The films that will sadly be shut out on Oscar nomination morning

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In less than two weeks, the mystery is going to be solved in terms of who and what receive Academy Award nominations (with some mystery going away earlier today with the announcement of the Producers Guild of America nominations, but I’ll chime in on that tomorrow). At the same time, we’re also going to find out about the films and performances that are going to be snubbed for Oscar love. In some cases, movies are going to be shut out entirely. Most of the time, it’s more or less deservedly so, but their are always contenders that should have fared better in the awards season. Today, I wanted to shed some light on the flicks that almost assuredly are not going to be cited in any way, shape, or form, by members of the Academy. Sure, Oscar voters could surprise you, but I wouldn’t hold my breath…

Here now are ten films that are unfortunately set to be shut out when nominations are announced:

10. Tusk – No Kevin Smith film has ever competed at the Oscars (though rumor has it that Chasing Amy was the number six in Best Original Screenplay that year) and this horror-comedy won’t change that run, only in part due to mostly poor reviews (even if I dug it). At the same time though, Tusk features old school monster movie makeup and a rubber suit costume that I would have loved the Academy to have noticed/recognized. It won’t happen, but I’d do backflips if a Best Costume Design nomination came through.

9. Draft Day – A theme you’ll see a few times here in this column today is unfairly maligned films, with this sports drama being another prime example. It’s got a good enough script to have at least competed in Best Original Screenplay, though that field is obviously stacked. Ivan Reitman’s flick was unjustly ignored, something his son can also sympathize with this year as well (more on that below). It deserved a better fate than it received, plain and simple.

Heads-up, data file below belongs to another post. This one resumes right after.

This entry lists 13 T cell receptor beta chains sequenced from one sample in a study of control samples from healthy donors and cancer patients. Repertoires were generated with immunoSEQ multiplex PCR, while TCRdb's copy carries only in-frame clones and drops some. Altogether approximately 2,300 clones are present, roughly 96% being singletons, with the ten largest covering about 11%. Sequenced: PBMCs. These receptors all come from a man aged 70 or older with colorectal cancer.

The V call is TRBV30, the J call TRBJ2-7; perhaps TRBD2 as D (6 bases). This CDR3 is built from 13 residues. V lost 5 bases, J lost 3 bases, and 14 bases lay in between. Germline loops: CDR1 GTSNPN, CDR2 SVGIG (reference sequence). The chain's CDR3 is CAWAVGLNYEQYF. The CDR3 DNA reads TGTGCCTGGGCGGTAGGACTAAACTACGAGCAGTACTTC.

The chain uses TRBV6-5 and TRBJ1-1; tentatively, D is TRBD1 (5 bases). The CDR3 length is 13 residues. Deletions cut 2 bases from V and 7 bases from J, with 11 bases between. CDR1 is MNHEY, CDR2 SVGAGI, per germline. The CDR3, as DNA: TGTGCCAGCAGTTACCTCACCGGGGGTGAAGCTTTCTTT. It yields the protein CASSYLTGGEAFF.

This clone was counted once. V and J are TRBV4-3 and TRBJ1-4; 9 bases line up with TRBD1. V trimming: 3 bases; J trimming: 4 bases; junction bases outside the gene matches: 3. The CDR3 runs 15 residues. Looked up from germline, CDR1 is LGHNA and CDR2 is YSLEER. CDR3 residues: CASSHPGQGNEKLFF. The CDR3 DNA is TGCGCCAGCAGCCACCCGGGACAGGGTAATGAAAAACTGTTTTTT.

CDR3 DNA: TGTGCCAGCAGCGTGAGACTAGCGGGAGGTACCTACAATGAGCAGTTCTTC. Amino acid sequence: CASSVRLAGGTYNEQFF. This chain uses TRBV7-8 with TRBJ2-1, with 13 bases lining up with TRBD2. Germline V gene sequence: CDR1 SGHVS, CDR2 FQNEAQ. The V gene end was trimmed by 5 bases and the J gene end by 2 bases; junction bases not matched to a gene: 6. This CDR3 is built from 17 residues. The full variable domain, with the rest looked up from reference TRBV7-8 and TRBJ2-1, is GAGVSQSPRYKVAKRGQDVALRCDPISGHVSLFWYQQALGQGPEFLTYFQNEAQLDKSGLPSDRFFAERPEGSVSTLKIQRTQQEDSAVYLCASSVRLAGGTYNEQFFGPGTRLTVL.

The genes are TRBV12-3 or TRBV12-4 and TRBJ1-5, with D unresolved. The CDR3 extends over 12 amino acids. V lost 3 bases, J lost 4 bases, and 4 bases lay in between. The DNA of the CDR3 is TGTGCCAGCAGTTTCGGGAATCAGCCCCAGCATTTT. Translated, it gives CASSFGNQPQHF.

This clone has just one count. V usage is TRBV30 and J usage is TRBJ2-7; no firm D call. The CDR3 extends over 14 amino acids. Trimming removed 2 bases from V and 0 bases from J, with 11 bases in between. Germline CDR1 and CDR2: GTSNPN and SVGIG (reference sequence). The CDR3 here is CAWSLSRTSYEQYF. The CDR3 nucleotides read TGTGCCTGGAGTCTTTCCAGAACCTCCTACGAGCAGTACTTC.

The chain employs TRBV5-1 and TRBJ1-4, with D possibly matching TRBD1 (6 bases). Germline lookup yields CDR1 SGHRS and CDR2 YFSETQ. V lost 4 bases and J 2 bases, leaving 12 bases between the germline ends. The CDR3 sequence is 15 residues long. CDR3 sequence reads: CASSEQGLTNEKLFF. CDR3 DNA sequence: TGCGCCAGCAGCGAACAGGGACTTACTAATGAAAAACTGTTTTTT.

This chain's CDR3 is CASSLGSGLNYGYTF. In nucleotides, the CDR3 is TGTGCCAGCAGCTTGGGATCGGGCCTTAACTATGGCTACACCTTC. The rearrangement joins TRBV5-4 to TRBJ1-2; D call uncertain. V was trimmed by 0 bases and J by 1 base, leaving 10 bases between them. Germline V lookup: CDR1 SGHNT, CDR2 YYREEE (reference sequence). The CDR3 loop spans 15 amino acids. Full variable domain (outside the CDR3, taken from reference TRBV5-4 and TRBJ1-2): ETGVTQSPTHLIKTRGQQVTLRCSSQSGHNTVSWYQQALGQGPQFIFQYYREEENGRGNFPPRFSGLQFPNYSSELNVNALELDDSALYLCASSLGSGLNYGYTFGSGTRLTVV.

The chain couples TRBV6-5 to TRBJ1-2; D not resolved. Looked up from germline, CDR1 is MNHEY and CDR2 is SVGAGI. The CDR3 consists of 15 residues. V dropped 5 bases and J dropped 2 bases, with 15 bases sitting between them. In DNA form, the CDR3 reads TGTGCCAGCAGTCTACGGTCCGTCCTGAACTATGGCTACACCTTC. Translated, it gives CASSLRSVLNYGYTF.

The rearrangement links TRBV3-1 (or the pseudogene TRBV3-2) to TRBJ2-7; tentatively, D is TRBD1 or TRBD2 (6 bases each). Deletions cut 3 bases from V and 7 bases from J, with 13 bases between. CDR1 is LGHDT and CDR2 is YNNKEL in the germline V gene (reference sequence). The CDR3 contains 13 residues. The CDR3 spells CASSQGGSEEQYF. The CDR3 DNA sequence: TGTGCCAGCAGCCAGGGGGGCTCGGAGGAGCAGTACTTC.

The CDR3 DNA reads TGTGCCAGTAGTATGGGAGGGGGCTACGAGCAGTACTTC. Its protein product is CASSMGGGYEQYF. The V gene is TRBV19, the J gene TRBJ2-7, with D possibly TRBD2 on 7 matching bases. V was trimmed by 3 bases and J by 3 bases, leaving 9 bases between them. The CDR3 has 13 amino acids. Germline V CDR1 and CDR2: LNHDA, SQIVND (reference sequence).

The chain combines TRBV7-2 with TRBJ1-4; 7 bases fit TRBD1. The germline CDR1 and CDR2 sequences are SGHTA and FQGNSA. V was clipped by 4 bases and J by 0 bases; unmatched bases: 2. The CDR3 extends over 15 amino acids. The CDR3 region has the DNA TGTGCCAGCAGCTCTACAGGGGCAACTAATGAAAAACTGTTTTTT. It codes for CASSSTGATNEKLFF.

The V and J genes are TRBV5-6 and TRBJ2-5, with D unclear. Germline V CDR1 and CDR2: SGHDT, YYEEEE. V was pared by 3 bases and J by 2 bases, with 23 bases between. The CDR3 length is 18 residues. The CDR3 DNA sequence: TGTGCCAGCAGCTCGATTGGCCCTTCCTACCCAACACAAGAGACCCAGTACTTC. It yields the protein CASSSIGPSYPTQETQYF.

8. Edge of Tomorrow – Now, there’s a small chance that a tech nomination could come through for this Tom Cruise vehicle, but in a fairer world it would be a lock for a Best Film Editing nomination. Doug Limon’s movie didn’t do quite the business most expected it to, but it was a critical favorite and one of the more satisfying blockbusters of 2014. It might show up somewhere, but more likely than not it’ll be snubbed, and that’s a real shame indeed.

7. Wish I Was Here – I’ve sang the praises of Zach Braff’s sophomore feature a few times already, but I can’t pass up the opportunity to do so again. My colleagues ignored it, but the supporting performance of Mandy Patinkin, not to mention Braff’s script, were worthy of at least being considered (Best Original Song too). The whole Kickstarter related controversy started this one off on the wrong foot, so it was almost Dead On Arrival from the start. Alas, it shouldn’t have been this way.

6. The Skeleton Twins – Both Bill Hader and Kristen Wiig gave career best performances in this dramedy, so it was at one time believed to be a dark horse with the Oscars. Then, snub after snub at precursors like the Golden Globes and Independent Spirit Awards basically killed those chances. Again, even something like Best Original Screenplay vanished in a hurry. I’m not sure it would have ultimately gotten nominated regardless, but it was a film that was worthy of more consideration.